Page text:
Nicene and Post-Nicene Fathers: Series I/Volume III/Moral Treatises of St. Augustin/On Patience/Section 21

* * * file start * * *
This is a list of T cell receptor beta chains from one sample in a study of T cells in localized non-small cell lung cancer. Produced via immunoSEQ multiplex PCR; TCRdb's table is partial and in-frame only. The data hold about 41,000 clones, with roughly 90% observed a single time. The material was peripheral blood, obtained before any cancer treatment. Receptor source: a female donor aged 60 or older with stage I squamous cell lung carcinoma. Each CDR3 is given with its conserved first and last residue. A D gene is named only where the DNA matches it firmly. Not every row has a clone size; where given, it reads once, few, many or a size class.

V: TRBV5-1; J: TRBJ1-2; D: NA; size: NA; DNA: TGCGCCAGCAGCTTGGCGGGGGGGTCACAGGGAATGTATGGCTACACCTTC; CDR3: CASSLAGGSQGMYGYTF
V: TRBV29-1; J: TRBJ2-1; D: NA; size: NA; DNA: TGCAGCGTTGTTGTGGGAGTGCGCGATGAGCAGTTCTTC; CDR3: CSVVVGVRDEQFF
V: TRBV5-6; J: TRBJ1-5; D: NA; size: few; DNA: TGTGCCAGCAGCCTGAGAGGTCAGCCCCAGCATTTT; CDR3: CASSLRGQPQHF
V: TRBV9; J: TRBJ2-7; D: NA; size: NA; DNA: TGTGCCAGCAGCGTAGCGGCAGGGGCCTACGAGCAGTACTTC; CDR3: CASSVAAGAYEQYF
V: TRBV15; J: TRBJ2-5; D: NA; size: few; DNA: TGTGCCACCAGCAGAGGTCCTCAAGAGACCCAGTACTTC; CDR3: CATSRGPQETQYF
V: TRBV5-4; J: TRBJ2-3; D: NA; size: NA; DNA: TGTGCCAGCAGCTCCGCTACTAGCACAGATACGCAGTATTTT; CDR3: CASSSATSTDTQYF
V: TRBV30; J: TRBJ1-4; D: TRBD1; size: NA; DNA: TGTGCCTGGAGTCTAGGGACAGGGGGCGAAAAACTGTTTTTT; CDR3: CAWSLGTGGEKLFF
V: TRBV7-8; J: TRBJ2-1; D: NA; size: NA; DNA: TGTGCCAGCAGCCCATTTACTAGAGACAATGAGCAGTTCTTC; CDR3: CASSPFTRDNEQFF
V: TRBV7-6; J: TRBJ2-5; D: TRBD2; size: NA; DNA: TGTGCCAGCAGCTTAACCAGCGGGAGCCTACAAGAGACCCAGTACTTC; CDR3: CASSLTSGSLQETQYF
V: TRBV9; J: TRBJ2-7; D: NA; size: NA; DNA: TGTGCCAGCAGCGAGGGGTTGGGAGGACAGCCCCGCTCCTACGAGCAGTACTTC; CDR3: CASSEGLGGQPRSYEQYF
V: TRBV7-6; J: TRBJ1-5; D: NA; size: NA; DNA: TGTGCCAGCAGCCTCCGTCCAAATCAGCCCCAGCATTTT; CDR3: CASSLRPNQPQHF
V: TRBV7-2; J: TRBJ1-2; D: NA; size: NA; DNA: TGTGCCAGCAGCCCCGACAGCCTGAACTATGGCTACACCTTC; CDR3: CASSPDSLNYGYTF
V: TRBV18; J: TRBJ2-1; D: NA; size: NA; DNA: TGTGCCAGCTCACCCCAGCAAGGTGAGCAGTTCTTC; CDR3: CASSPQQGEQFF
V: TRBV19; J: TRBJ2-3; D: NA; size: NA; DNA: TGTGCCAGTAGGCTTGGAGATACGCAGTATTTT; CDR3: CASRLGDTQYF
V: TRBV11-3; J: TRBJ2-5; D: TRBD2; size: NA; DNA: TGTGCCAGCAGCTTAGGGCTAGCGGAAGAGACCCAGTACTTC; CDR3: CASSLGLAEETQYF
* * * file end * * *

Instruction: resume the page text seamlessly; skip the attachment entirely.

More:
21. But if it be goaded on and inflamed with deceitful visions and unclean incentives by the devilish spirit, associated and conspiring therewith in malignant agreement, this spirit makes the will of the man either frantic with error, or burning with appetite of some worldly delight; and hence, it seems to show a marvellous endurance of intolerable evils: but yet it does not follow from this that an evil will without instigation of another and unclean spirit, like as a good will without aid of the Holy Spirit, cannot exist. For that there may be an evil will even without any spirit either seducing or inciting, is sufficiently clear in the instance of the devil himself, who is found to have become a devil, not through some other devil, but of his own proper will. An evil will therefore, whether it be hurried on by lust, whether called back by fear, whether expanded by gladness, whether contracted by sadness, and in all these perturbations of mind enduring and making light of whatever are to others, or at another time, more grievous, this evil will may, without another spirit to goad it on, seduce itself, and in lapsing by defection from the higher to the lower, the more pleasant it shall account that thing to be which it seeks to get or fears to lose, or rejoices to have gotten, or grieves to have lost, the more tolerably for its sake bear what is less for it to suffer than that is to be enjoyed. For whatever that thing be, it is of the creature, of which one knows the pleasure. Because in some sort, the creature loved approaches itself to the creature loving in fond contact and connection, to the giving experience of its sweetness.